From Inside Climate News (Bob Berwyn):
New research supports seeding efforts to bolster water supplies in drying regions, but some scientists question its effectiveness in addressing climate change.
Winter bonfires paying homage to snow gods have long been a tradition in cold weather regions around the world.
But in the last 70 years or so, communities in the western United States have gone beyond rituals and added a technological twist. Across hundreds of mountaintops, from the Sierra Nevada to the Sawtooths, Wasatch and Colorado Front Range, cloud seeding experts are now often burning small amounts of silver iodide with the aim of bolstering dwindling water supplies.
The vaporized metal particles are ideal kernels for new ice crystals. When moist, super-cooled air rises over mountain ranges under predictable winds, it sets up perfect conditions for the crystalline alchemy that creates snow, the white gold craved by ski resorts, ranchers and farmers and even distant cities that need mountain water to survive.
The scramble for water has intensified as global warming has battered much of the West during the last 20 years with heat waves, droughts and wildfires. With projections for declining snowpack and river flows, cloud seeding is becoming a regional climate adaptation measure costing several million dollars each year. In other regions, including parts of the central United States, seeding has also been used to try and enhance summer rains and to reduce the risk of severe hail storms.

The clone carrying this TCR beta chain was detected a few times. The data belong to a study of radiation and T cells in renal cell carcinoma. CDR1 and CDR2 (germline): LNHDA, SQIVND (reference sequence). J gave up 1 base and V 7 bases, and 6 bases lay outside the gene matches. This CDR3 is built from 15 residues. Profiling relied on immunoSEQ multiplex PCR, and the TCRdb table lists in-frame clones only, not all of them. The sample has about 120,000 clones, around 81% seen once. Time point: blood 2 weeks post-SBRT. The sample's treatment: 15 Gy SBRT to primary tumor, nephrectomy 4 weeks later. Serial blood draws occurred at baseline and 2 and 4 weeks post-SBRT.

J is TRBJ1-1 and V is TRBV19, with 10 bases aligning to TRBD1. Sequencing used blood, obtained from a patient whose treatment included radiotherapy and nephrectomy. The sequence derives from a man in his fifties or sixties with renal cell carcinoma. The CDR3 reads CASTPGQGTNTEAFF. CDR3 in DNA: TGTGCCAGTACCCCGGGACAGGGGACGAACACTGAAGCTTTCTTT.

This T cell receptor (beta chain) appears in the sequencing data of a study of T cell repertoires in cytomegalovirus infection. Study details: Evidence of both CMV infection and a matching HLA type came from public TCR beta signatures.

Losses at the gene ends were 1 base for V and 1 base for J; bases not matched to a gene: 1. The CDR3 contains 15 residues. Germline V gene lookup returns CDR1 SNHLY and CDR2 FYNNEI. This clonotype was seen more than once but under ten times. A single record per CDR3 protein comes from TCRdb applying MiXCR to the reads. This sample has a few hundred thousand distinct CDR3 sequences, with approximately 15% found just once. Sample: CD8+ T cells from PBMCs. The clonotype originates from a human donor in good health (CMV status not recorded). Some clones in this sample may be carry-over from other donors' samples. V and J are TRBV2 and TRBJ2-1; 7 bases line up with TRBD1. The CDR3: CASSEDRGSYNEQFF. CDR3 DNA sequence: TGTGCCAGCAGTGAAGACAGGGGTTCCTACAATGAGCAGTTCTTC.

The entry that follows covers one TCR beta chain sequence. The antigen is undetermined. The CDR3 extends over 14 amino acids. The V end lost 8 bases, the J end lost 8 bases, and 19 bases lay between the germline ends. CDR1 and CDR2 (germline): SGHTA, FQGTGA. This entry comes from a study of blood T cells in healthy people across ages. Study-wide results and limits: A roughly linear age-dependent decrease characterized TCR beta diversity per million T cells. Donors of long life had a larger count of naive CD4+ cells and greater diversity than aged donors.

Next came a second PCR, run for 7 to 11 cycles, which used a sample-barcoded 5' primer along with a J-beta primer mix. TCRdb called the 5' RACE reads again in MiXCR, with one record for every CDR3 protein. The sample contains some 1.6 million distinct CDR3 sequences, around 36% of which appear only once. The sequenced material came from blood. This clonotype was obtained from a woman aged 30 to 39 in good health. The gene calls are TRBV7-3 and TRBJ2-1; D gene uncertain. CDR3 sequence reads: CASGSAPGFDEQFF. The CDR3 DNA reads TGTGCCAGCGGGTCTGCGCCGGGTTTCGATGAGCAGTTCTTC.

But even as governments and businesses increase the practice, questions remain about how effective it is, and some leading climate scientists say it should not be seen as a meaningful response to climate change. Though cloud seeding has expanded to cover tens of thousands of square miles across the West, there are no recent comprehensive studies assessing the effects in both targeted and non-targeted areas. Cloud-seeding permits are issued under a patchwork of state and federal rules, which sometimes cuts the public out of the process.
Several panels at a recent conference on weather modification addressed some of those issues, and included presentations on how efforts to cooperate on regional cloud seeding projects could serve as a model for governance of even larger scale climate-mitigating geoengineering projects.
Some elected officials and water experts say the money is well spent because it produces millions of gallons of water that can be stored and used during drier and hotter summers, when stream flows dwindle. Scientific studies in the last few years show that cloud seeding works during suitable weather patterns that are already conducive to snowfall.
In the winter of 2018-2019, water managers in Colorado said their central mountains cloud seeding program produced between 80,000 and 90,000 acre feet of water at a cost of $2.70 per acre foot—a bargain in a region where prices per acre foot can reach $30,000. An acre foot of water is 325,851 gallons, enough for two average Colorado families for a year…
Research in the last two decades proves that the physical process works, but it’s still not clear how much water it produces. At best, the latest studies “hold promise for narrowing the uncertainty” that has accompanied such research over its long history, the paper concluded.
Altering clouds with plumes of metallic smoke might work on a localized basis, but it isn’t the right solution for large-scale and long-term regional drying and warming, said atmospheric scientist Kevin Trenberth, with the National Center for Atmospheric Research and the University of Auckland, in New Zealand.